But First, Let Me Take a Selfie

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But First, Let Me Take a Selfie

Natalia Clement and Albany Muria

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From the full-fledged filtered picture to the “#nofilter”, selfies have become the ‘epidemic’ of this generation. Throughout your day, there are high chances you’ll run into someone taking a selfie.  Although it is looked down upon by society, we all still take them at one point or another. Welcome to the selfie craze!

It is said that what you most take photographs of is held close to your heart. Nowadays, it seems to be ourselves. The selfie madness exploded in late 2010 when the IPhone 4 was released with a front camera, opening its doors to the world of self-centered pictures. This narcissist ideal has been developed in the minds of young people, making daily selfies ‘okay’. Our society is growing to be more vain and conceited as years go by, and that is the reason selfies are admired as a trend. Selfies are said to take the meaning out of ‘the big picture’ and focus on ourselves.  A picture is meant to capture the moment, not your face.

“Selfies are taken for the fun of it, such as taking a picture with your close friends. On a more serious occasion, a normal picture is more appropriate,” junior Michelle Robles said.

Selfies have become so popular that the word itself was in Oxford Dictionary’s Word of the Year for 2013. Social platforms like Instagram have been a key factor in spreading the snapping of selfies.  Scrolling through your newsfeed without seeing one is nearly impossible. Since everyone, including celebrity icons, posts them; we view it as the norm. Posting our selfies keeps the trend alive.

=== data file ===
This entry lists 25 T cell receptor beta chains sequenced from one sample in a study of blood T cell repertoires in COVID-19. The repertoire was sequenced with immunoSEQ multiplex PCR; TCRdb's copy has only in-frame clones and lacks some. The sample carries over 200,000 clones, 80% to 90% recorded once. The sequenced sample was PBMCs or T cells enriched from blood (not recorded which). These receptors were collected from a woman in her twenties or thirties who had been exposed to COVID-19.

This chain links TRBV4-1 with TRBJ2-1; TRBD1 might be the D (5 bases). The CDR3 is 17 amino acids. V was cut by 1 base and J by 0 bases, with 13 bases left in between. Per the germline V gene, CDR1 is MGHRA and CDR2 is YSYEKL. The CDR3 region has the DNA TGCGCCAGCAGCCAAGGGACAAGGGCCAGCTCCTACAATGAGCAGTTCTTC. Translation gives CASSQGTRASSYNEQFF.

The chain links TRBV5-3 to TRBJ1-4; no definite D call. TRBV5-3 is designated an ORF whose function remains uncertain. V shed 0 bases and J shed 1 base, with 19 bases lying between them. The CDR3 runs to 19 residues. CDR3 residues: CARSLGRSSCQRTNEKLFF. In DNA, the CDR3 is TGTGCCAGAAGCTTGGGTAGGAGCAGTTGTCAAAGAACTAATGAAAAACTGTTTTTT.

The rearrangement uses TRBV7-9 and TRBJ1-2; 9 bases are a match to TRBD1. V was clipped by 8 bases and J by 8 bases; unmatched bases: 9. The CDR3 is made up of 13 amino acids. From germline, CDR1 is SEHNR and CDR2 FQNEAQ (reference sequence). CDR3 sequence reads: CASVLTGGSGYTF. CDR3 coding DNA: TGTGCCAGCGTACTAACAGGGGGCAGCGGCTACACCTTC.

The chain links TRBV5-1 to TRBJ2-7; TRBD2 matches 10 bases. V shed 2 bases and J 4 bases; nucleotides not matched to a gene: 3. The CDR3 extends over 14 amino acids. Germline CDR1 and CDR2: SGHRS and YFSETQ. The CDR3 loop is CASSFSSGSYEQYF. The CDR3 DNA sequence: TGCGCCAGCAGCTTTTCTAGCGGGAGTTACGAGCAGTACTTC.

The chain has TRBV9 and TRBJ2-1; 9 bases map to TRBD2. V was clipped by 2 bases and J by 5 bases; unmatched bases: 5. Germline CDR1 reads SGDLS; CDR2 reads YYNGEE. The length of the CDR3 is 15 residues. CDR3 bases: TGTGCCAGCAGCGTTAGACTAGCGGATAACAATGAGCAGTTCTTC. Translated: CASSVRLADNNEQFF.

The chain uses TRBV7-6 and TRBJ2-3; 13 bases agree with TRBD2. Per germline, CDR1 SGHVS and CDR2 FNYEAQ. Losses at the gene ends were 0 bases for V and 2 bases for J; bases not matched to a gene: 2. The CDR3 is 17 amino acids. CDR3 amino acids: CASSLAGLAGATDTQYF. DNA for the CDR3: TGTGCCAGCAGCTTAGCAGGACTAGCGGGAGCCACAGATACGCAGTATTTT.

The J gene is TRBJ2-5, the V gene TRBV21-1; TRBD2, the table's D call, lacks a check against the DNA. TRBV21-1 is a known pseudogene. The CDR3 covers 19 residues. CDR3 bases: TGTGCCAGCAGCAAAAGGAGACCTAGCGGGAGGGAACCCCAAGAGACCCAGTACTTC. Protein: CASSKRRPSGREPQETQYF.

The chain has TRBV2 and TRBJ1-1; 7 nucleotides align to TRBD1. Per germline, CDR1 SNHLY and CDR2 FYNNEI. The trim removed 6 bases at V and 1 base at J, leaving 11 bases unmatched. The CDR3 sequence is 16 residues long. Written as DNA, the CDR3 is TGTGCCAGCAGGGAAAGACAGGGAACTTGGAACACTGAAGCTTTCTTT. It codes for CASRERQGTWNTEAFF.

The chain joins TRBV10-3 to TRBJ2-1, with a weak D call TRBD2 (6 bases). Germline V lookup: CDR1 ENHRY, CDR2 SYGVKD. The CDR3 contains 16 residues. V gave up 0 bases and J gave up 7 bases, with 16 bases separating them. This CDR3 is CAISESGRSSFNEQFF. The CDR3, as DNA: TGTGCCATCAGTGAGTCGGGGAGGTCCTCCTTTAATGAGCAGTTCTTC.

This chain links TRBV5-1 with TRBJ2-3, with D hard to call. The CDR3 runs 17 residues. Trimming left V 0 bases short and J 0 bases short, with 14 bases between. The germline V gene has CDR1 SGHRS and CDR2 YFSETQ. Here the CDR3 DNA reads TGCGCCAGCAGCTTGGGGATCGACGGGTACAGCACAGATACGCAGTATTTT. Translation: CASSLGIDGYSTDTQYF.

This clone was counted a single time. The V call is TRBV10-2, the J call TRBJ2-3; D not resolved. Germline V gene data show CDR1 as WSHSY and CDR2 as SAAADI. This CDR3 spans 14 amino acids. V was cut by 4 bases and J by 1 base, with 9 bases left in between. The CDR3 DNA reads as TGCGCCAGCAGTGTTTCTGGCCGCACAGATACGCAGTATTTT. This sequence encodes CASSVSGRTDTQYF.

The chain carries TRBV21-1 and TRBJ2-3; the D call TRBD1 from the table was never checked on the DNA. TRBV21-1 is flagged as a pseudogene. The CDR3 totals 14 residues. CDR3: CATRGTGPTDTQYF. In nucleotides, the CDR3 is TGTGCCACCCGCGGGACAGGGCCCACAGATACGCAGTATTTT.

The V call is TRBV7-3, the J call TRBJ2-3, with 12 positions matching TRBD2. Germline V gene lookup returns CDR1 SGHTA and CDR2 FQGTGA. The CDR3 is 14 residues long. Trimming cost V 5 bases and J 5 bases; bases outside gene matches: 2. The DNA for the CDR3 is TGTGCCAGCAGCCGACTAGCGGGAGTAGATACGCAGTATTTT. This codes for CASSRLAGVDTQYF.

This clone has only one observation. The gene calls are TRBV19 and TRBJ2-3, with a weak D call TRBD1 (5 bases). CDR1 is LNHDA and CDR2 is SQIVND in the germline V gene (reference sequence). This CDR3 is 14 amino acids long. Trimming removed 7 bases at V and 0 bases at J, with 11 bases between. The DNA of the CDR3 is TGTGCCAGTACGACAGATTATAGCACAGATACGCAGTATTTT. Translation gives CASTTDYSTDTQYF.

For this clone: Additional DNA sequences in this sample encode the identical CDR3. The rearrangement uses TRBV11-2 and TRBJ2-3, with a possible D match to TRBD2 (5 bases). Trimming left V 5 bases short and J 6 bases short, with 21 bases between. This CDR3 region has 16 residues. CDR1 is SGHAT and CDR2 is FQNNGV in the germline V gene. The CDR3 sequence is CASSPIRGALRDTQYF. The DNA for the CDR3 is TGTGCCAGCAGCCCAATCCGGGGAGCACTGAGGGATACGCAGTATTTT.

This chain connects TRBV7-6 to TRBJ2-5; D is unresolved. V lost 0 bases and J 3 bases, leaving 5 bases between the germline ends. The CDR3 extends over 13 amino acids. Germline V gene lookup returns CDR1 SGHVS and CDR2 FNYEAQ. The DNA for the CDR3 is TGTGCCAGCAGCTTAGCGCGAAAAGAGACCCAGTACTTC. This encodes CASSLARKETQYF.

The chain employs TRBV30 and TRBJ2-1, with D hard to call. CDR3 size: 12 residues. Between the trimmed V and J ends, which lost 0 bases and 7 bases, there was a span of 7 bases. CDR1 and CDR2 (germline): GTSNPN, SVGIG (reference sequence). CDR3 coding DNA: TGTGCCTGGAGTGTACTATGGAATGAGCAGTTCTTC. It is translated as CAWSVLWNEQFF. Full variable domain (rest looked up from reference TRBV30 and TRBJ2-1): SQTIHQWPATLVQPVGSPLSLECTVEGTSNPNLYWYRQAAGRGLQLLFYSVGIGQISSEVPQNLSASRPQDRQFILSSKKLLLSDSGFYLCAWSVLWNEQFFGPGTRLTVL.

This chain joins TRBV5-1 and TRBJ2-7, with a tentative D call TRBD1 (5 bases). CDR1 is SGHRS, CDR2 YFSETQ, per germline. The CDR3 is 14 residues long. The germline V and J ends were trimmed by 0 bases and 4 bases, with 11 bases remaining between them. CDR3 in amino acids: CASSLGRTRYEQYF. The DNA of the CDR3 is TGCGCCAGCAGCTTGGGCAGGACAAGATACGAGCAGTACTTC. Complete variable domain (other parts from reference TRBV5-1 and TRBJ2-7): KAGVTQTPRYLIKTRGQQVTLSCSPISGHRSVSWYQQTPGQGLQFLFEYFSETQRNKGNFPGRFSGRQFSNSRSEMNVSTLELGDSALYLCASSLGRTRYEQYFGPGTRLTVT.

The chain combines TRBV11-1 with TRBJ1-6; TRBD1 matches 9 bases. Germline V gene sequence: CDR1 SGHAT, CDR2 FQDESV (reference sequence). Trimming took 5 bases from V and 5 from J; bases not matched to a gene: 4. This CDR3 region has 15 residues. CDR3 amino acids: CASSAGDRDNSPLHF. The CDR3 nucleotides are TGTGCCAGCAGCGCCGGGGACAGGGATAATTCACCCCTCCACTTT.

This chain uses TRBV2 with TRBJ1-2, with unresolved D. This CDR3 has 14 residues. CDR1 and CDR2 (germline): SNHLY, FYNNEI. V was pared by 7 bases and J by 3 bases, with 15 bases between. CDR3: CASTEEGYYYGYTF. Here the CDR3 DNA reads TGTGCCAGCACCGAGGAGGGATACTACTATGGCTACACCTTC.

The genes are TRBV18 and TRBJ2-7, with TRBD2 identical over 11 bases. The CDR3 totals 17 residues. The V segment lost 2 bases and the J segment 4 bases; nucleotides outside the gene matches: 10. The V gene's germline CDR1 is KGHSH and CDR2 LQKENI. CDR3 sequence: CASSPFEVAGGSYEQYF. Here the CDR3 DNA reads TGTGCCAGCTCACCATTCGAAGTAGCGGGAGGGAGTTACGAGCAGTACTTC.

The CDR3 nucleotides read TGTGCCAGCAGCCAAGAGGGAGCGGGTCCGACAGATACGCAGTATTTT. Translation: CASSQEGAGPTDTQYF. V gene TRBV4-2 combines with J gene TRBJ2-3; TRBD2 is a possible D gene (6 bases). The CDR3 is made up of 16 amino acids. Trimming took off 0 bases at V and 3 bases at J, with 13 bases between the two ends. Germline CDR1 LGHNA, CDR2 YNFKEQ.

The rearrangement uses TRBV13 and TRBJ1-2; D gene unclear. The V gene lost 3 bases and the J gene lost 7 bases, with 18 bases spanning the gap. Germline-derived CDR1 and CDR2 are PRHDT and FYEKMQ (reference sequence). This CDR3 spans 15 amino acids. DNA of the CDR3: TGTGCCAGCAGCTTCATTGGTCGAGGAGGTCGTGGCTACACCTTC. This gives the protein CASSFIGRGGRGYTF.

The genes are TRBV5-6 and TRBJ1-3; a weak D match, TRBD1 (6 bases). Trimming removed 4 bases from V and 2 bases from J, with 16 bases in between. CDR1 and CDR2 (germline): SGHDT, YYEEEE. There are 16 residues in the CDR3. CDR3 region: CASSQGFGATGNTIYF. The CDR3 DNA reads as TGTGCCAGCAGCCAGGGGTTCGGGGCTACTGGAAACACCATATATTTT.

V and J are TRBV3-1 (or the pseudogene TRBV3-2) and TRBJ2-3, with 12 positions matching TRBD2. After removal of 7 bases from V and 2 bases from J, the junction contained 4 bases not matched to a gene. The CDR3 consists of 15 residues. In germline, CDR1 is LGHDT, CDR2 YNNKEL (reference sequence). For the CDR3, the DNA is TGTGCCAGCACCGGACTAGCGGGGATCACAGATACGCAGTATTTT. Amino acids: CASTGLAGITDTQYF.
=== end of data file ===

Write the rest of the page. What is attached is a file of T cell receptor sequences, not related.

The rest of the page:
“I think selfies are funny mostly because people are entertained by them. I think Instagram perpetuates selfies by each day having a certain hashtag, forcing people to follow them,” senior Natalie Crespo said.

Everything has a certain extent; too much of a good thing makes it bad. Selfies, although mainstream, are constantly being judged because of their excessive use. No one feels moved by a selfie and seeing twenty a day gets annoying. There is nothing wrong with taking a selfie now and then to use as your profile picture, but if your friends call you the ‘selfie queen’ then you might be going a bit too far.

“I think selfies are criticized because they are overtaken and posted so much. I personally like taking selfies and think there’s nothing wrong with them,” junior Valerie Montesino said.

No matter how much it’s critiqued, selfies are what makes our generation the way it is. We are surrounded by people that can’t go a day without taking a selfie. This is what is causing us to become more self-centered rather than focusing on the bigger picture. Is your selfie game too strong?

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